Wish VAG brought the VW Golf GTE to the States and stop treating us as imbeciles. We deserve the same cars as Europe and the rest of the freaking world.

Can’t blame them, if they get I dunno, 30%-50% more money for the GTEs in Europe and they sell like hotcakes there, why rush to ship them over the ocean, where car buyers are spoiled in so many ways including the price?

But chances are the GTE will arrive here soon enough. After all, the e-Golf is already here selling nationwide.

So what is the epa MPG for this hybrid ?

Mitsubishi highlander suv supposedly can get more than 100 mpg

C&D got 34 for the engine only, 42 electric only, est 95mpge.

this type of hybrid totally bull****!…the real world starts somewhere at the new Volt range -and silent engine!!!!

Sorry to inform you, the real world starts with 0 miles AER and no electric motor at all to drive the wheels.

What you meant is the real world in 2050.


How quickly we forget how rare plug-in cars still are in 2015. They have to start somewhere, and an 8.8kWh battery isn’t bad at all.

So much hate/disdain for this car here. I think it’s great! So many Audi drivers would never consider a Chevy anything. At the same time, many cannot afford a $75k+ Tesla. This opens up a whole new market demographic to plug-ins! Sure, it has less AER than a Volt, but it has infinitely more than any other Audi. Don’t let perfect be the enemy of good!

I know…and then they complain that so few car makers do care to sell their PHEV’s on the north american market anymore (Mitsu. PHEV for example). I guess part of the reason lies in comments here and in other EV enthousiast NA sites. It is strange how this is the land of extremes, it seems you either have the muscle ICE car enthousiast or the ultra orthodox EV enthousiast, some in between but few as I can see. Even a low emission ICE is much better than current situation, not to speak of a PHEV with a 8,8Kwh battery. Those are just transportation means, inside EV was not intended to become I church of some sort I suppose.

By definition a website like this will attract enthusiasts — the mildly (or less) interested will spend their time elsewhere. I don’t think you can infer much about the market from the content of message boards like this. See also: “selection bias”.

Of course it is fine to be an enthousiast but a few by being so narrow minded are exactly achieving the opposite result of they are aiming at. If Big Car commits to have its full range of vehicles emitting in average less than 100gr CO2/ km –> very good, if Big Car makes efforts with PHEV’s, even better (even with small batteries), fuel cell vehicules ? why not, as a transition. I daily check EV sites in English, German & French but somehow never felt the need to become a BEV taliban.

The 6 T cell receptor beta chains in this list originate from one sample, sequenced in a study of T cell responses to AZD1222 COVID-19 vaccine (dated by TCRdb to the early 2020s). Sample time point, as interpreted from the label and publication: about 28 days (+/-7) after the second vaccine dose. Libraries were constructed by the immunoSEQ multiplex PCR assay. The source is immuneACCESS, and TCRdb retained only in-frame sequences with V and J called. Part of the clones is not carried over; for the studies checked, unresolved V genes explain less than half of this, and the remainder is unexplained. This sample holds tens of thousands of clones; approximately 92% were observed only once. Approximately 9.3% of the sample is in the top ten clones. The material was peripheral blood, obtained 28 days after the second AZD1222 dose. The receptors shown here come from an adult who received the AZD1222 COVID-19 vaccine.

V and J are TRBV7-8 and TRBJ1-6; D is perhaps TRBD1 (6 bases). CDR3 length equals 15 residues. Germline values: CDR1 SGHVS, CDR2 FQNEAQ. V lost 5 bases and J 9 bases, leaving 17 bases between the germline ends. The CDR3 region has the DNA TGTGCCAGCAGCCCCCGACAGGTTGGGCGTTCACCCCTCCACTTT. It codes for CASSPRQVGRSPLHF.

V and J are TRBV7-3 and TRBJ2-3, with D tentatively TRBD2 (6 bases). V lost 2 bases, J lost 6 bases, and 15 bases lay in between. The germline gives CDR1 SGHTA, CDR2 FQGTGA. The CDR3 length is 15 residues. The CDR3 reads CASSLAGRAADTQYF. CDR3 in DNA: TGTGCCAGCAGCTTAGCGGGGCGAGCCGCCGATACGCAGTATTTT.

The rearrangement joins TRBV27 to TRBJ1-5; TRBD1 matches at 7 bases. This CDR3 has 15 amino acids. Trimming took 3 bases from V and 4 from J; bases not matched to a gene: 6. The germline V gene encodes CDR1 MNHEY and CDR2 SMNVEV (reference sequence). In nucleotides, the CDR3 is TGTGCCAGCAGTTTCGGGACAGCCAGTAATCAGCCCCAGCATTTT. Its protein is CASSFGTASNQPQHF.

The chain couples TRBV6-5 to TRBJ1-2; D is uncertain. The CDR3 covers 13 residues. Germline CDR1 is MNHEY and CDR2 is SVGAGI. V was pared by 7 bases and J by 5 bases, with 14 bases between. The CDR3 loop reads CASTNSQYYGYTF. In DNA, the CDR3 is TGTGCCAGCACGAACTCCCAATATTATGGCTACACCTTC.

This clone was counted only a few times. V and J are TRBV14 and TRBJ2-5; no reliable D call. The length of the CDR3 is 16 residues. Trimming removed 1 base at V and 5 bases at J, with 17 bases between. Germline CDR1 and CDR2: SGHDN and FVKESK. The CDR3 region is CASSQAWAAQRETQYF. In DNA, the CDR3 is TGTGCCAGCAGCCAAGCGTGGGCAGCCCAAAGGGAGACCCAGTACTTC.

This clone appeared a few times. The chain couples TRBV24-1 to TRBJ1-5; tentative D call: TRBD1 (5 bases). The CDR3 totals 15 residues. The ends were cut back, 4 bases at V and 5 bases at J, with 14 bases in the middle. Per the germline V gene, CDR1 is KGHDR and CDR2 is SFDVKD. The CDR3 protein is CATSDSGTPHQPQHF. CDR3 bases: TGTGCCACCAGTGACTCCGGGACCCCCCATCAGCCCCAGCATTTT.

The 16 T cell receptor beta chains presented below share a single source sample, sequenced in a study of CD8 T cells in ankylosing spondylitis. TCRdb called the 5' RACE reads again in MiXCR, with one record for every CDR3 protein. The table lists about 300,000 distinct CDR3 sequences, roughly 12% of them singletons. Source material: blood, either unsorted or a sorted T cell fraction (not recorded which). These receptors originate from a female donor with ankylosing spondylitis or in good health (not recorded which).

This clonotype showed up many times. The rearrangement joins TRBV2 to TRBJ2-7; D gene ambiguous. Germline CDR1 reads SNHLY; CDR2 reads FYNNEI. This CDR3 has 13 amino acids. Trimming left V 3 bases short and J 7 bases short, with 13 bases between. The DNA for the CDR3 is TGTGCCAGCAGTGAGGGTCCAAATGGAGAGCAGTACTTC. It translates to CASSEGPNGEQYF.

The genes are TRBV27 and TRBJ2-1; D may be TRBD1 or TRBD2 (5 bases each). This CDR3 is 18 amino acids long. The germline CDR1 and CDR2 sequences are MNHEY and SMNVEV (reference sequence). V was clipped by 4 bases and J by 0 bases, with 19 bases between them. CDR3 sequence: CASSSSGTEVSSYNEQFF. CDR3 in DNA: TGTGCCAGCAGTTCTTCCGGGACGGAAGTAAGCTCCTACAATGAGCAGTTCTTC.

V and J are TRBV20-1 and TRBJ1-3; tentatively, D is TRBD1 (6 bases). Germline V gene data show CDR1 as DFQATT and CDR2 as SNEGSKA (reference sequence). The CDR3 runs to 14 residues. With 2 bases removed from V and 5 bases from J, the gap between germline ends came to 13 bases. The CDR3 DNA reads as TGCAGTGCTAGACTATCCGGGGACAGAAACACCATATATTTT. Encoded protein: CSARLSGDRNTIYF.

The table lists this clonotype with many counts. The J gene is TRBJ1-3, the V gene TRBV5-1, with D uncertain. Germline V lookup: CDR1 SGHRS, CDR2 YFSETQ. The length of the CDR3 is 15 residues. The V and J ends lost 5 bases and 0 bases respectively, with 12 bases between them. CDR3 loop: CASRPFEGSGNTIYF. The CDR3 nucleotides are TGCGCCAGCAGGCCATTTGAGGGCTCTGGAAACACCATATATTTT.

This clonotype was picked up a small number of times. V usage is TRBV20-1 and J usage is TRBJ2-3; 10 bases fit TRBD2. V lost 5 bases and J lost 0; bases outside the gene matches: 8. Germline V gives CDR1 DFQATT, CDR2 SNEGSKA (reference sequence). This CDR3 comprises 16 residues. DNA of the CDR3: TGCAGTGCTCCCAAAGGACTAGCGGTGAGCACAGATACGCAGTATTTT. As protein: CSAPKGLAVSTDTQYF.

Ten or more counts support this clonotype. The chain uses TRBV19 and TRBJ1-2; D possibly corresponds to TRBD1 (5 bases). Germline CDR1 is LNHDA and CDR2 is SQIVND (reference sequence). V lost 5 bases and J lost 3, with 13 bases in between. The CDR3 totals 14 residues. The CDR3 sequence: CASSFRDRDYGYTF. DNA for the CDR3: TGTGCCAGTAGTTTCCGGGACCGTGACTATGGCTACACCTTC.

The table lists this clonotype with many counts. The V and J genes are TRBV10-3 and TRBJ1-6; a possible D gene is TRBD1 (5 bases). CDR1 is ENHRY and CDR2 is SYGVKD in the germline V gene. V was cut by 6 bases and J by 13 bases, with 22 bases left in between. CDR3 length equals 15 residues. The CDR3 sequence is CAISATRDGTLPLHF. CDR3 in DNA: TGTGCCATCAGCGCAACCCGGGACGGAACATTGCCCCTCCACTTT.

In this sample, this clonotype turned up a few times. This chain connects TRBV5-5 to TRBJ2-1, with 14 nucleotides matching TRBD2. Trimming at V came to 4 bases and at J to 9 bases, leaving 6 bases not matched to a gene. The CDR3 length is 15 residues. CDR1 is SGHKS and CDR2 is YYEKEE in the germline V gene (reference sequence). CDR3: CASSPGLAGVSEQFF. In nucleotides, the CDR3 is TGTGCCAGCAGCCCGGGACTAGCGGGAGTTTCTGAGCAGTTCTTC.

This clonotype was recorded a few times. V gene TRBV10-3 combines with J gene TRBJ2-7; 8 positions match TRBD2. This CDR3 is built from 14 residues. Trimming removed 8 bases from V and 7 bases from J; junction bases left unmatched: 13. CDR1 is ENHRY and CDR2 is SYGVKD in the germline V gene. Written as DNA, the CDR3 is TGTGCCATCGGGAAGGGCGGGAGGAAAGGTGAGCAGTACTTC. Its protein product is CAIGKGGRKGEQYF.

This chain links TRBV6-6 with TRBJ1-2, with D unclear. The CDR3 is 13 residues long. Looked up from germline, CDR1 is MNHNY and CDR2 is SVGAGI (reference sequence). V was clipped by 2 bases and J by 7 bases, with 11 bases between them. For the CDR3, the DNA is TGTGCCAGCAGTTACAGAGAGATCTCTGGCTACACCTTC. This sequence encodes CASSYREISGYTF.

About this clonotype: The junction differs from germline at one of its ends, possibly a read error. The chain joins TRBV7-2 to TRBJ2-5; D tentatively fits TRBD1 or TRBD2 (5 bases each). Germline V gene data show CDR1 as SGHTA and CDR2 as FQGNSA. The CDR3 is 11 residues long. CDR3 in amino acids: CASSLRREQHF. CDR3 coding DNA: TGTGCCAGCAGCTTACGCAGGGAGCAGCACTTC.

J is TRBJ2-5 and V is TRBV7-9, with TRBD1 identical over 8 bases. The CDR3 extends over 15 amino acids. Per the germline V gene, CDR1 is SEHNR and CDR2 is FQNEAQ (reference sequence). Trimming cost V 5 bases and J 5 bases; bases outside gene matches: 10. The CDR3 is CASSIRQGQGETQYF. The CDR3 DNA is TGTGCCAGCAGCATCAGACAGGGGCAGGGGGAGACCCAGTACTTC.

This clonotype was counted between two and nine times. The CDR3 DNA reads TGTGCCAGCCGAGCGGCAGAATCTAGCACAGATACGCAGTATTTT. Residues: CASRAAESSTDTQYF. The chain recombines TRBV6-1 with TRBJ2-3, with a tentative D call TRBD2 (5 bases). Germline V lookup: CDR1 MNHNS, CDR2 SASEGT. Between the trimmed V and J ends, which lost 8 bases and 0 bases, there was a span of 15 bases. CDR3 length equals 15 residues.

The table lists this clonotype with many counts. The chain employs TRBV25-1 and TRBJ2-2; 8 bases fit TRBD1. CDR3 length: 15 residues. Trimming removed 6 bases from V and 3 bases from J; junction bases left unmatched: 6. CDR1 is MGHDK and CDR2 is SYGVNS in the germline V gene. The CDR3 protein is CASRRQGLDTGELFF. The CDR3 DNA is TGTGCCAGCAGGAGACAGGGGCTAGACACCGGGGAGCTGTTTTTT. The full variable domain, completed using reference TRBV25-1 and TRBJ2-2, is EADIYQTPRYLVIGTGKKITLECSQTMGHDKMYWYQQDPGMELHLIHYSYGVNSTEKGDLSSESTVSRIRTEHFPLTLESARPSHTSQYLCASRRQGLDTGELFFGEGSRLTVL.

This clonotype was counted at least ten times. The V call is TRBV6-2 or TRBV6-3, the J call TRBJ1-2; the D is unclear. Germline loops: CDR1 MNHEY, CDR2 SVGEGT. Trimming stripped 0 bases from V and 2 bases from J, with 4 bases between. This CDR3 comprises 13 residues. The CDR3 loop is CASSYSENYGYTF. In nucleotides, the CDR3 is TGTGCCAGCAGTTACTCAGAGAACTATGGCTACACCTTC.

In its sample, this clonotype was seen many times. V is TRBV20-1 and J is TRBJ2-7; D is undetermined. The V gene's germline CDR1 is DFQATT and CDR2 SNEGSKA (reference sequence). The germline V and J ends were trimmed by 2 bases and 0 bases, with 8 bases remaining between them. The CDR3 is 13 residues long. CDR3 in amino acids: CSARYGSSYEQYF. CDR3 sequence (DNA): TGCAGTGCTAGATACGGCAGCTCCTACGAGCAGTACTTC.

Two things. First, you began by (partly) blaming the Europeans’ failure to export PHEVs to North America on enthusiast sites such as this one. I think you are vastly overestimating the influence of such sites. The manufacturers have their reasons, I’m sure, but I very much doubt the approval of the commentariat on Inside EVs is a requirement to greenlight the export of a PHEV to the US. Second, if we accept for the sake of argument that VW, Mercedes, et al are not being waiting for the sapproval of the “BEV Taliban” commenting on web sites, it would be interesting to understand what their real reasons are. Three speculations: any or all of, 1. They’ve tuned their vehicles to be more appealing to European drivers (low AER is OK for lower average trip in Europe, not OK for NA trips), 2. They’ve tuned their vehicles to the European regulatory environment (inner-city emissions regulation, exists in Europe, not in NA. Low AER is sufficient to game Euro regulation, not so good for CARB), and/or 3. They’re production-constrained (battery supply? or just manufacturing) so combined with the fact their vehicles aren’t tuned to be competitive in NA, they just aren’t allocating… Read more »

Only thing this really offers compared to say a C-Max Energi is “Audi-ness”, different styling, and slightly better performance numbers. Otherwise *yawn*. I’ll stick with my C-Max.

(e-tron not even worthy of being compared to the ’16 Volt)

As I said to your similar comment on the CMax forum, I agree. But “Audi-ness” is worth a lot to some people. Worth more than “Ford-ness” or “Chevy-ness”. I’m not one of them, but the e-Tron absolutely widens the market for plug-ins.

Also, given the specs, I suspect the e-Tron will get maybe 10-15% better AER and acceleration as compared to our CMax Energis. Again, this is worth a lot to some people.

Is it eligible for an HOV sticker in CA? Can you fully recharge the battery while driving on ICE? Front charging location is great when away from home but not with a side-wall mounted charger at home as you’d want to mount it closer to your roll up door in case you had to charge the car outside in some situations.

I have mounted my garage L2 charger by the front driver’s side door, when backed into the garage. It works great there for either my CMax or my Leaf (the latter has the charge door on the front). Either car can be backed into the garage or “nosed up” to it from outside. I don’t see what your issue is.

It should qualify for the green sticker (but they probably won’t last much longer). And yes, it does have a battery charge mode.

Nice looking hybrid… needs a quick charge port for 10 minute boosts… otherwise these cars tie up alot of chargers for not much aer.

What about borrowing the eGolf’s 7.2kW OBC for starters? That way they can use the much more common L2 network. Not much point in a 10 minute QC on a car like this. Either you burn a little gas, or you let the car charge while you do something else for an hour (if it had the 7.2 OBC) or more likely 2-2.5 hours.

It would be annoying to content with Blink’s occupancy fee after charging is complete, though.

So, has this car been delivered in the USA?